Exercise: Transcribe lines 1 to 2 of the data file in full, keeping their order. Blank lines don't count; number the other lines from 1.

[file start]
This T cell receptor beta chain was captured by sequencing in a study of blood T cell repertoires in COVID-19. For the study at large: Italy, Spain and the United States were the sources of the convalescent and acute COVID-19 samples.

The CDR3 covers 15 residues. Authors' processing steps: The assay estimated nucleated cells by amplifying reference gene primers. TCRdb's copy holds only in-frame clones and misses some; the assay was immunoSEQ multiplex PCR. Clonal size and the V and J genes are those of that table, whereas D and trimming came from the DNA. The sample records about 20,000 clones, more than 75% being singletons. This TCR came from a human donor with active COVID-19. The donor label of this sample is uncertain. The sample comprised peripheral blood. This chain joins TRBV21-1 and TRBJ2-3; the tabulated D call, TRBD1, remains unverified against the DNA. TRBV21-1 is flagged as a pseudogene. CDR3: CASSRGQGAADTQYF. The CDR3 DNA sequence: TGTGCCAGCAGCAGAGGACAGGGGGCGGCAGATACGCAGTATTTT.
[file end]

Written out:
This T cell receptor beta chain was captured by sequencing in a study of blood T cell repertoires in COVID-19. For the study at large: Italy, Spain and the United States were the sources of the convalescent and acute COVID-19 samples.

The CDR3 covers 15 residues. Authors' processing steps: The assay estimated nucleated cells by amplifying reference gene primers. TCRdb's copy holds only in-frame clones and misses some; the assay was immunoSEQ multiplex PCR. Clonal size and the V and J genes are those of that table, whereas D and trimming came from the DNA. The sample records about 20,000 clones, more than 75% being singletons. This TCR came from a human donor with active COVID-19. The donor label of this sample is uncertain. The sample comprised peripheral blood. This chain joins TRBV21-1 and TRBJ2-3; the tabulated D call, TRBD1, remains unverified against the DNA. TRBV21-1 is flagged as a pseudogene. CDR3: CASSRGQGAADTQYF. The CDR3 DNA sequence: TGTGCCAGCAGCAGAGGACAGGGGGCGGCAGATACGCAGTATTTT.